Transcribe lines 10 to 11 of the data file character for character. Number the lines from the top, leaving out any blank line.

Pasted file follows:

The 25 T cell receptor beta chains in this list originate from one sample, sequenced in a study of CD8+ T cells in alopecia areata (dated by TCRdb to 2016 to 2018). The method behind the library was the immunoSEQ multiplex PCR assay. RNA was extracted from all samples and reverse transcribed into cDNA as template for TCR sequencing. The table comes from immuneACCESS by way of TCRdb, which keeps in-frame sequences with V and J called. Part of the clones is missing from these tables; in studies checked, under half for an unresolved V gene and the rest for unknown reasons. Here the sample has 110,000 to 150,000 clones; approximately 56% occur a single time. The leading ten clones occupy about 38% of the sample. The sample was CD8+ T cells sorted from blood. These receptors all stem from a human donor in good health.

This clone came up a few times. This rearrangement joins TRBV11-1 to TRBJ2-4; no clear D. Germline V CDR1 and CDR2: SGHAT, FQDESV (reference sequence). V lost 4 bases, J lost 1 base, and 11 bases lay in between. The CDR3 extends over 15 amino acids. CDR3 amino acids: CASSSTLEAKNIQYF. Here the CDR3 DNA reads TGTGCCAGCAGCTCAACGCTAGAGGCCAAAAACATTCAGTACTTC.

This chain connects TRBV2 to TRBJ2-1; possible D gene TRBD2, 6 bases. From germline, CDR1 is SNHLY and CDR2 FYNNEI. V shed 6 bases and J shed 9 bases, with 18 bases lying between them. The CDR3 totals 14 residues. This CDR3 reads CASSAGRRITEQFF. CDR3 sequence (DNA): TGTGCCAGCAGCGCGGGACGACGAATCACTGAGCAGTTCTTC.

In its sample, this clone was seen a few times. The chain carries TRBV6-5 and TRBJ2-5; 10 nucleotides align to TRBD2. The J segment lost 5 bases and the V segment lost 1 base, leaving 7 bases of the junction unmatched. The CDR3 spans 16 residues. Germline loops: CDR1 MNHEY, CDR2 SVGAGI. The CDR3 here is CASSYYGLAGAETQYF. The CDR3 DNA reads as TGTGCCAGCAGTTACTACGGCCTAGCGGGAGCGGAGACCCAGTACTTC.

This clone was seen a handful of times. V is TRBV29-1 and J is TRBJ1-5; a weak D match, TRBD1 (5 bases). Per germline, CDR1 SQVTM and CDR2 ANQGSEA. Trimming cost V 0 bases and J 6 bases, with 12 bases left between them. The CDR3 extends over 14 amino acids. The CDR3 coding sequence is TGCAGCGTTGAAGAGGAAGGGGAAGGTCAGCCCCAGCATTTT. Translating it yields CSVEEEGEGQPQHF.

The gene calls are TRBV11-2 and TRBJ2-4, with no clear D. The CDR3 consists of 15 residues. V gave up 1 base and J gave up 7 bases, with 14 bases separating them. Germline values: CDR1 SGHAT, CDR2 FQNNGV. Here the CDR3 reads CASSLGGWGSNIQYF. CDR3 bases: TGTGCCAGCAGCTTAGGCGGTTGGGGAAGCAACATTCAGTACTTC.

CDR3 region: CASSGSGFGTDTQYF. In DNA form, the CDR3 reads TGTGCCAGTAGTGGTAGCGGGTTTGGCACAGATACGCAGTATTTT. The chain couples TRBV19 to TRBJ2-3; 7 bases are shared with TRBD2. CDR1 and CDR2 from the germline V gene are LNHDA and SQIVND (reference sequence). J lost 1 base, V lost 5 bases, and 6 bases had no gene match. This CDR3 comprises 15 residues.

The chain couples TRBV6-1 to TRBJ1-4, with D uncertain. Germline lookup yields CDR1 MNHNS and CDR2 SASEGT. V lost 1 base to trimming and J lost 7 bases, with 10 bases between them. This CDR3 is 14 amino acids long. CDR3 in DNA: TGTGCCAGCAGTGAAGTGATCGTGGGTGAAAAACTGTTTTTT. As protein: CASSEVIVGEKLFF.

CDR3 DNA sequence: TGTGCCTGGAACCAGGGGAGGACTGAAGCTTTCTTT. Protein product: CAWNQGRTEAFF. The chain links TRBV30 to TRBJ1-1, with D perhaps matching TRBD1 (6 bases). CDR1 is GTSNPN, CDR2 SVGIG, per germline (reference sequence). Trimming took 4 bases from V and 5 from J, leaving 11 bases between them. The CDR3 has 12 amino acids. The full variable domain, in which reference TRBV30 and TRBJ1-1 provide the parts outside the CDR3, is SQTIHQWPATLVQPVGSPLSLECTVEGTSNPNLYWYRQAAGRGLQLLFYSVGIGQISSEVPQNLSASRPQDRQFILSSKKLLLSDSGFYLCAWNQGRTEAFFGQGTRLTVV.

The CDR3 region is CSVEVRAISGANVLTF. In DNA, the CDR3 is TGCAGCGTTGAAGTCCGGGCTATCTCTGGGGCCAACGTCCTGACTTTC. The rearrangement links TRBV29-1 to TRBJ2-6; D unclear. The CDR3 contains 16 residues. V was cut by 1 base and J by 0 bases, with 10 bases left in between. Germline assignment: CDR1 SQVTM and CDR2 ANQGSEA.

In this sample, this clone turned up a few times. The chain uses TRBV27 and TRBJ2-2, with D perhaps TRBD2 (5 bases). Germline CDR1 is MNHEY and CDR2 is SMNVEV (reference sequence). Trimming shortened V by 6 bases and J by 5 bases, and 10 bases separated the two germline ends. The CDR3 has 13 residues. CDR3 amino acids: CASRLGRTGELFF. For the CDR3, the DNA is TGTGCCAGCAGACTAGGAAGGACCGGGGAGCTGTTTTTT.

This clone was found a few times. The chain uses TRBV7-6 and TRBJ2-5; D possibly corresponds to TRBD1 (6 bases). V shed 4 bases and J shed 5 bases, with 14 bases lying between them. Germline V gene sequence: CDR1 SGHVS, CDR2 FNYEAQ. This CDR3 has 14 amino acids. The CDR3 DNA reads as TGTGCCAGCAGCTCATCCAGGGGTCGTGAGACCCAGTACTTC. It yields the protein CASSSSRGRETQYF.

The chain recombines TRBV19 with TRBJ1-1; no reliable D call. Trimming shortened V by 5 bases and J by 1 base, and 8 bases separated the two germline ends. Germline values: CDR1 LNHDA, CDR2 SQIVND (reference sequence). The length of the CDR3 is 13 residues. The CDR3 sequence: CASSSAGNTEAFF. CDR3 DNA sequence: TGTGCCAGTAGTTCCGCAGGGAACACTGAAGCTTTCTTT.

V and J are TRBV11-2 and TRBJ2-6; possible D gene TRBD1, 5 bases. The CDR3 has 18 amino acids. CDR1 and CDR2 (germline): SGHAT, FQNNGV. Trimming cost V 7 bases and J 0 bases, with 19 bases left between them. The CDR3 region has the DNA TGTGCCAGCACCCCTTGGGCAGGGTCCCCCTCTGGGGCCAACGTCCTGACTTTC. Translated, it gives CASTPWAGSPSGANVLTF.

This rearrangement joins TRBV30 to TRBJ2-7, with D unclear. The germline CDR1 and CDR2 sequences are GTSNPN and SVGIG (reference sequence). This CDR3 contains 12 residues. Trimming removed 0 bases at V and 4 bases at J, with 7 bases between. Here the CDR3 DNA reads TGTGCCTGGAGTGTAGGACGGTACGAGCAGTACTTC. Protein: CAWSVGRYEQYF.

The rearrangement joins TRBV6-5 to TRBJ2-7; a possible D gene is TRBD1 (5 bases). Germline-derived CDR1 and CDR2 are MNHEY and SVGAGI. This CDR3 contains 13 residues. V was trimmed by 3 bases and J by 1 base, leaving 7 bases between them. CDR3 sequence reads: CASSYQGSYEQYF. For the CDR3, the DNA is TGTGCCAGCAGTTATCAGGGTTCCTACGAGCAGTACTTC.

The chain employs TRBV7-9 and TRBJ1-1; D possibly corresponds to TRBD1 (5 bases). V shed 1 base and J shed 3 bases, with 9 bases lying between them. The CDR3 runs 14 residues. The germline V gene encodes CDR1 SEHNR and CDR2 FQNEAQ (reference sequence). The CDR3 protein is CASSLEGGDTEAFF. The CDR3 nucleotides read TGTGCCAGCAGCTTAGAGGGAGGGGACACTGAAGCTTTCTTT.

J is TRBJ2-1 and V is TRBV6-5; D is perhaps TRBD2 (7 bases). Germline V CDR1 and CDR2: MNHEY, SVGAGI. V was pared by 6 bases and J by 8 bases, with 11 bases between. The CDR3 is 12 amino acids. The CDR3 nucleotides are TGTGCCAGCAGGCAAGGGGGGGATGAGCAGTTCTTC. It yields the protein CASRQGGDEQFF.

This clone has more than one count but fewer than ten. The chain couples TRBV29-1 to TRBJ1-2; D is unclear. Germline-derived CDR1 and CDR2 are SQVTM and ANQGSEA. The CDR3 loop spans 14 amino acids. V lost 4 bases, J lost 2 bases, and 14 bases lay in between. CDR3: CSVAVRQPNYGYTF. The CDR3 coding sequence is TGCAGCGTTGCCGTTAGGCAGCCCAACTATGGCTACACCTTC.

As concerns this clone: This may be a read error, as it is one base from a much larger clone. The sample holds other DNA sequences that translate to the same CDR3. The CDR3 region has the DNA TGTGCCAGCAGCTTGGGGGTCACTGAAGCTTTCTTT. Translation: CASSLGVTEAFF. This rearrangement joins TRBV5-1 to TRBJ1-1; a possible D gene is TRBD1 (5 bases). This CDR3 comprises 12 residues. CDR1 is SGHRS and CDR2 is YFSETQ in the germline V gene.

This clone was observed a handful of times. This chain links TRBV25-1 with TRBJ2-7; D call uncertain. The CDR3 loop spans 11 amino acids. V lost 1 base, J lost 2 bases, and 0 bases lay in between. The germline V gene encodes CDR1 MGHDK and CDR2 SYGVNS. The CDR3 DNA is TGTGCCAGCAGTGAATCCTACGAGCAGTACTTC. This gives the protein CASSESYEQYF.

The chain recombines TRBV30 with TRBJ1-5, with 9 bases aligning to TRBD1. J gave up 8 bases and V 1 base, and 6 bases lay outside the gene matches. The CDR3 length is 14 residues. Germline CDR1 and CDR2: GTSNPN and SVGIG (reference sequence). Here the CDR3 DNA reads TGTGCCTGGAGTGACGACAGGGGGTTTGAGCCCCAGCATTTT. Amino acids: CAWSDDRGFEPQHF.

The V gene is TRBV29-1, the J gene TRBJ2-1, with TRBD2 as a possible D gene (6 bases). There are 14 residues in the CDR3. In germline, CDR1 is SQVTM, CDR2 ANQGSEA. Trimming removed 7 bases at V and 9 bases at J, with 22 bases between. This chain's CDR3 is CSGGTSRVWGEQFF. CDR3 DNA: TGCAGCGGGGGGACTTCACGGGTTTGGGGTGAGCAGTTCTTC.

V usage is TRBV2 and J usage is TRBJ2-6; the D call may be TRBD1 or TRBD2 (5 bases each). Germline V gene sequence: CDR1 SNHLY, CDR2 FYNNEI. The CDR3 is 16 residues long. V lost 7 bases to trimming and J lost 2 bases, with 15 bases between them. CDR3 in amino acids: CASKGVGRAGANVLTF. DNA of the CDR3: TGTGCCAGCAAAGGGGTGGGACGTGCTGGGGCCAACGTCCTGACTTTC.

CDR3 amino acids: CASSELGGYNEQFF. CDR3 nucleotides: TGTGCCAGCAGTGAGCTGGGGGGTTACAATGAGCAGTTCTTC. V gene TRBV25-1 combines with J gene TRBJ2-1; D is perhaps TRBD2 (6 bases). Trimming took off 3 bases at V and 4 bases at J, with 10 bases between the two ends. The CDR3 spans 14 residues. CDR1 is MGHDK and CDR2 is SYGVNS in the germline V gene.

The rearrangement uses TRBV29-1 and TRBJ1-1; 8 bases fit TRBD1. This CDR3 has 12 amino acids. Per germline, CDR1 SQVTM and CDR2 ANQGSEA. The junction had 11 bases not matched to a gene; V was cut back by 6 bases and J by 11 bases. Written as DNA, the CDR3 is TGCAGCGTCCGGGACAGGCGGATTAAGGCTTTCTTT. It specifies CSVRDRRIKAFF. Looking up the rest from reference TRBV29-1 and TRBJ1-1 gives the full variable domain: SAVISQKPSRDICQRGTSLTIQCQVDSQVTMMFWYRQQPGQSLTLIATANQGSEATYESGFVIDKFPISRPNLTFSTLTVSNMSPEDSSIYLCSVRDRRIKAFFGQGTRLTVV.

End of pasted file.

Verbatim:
The CDR3 region is CSVEVRAISGANVLTF. In DNA, the CDR3 is TGCAGCGTTGAAGTCCGGGCTATCTCTGGGGCCAACGTCCTGACTTTC. The rearrangement links TRBV29-1 to TRBJ2-6; D unclear. The CDR3 contains 16 residues. V was cut by 1 base and J by 0 bases, with 10 bases left in between. Germline assignment: CDR1 SQVTM and CDR2 ANQGSEA.

In this sample, this clone turned up a few times. The chain uses TRBV27 and TRBJ2-2, with D perhaps TRBD2 (5 bases). Germline CDR1 is MNHEY and CDR2 is SMNVEV (reference sequence). Trimming shortened V by 6 bases and J by 5 bases, and 10 bases separated the two germline ends. The CDR3 has 13 residues. CDR3 amino acids: CASRLGRTGELFF. For the CDR3, the DNA is TGTGCCAGCAGACTAGGAAGGACCGGGGAGCTGTTTTTT.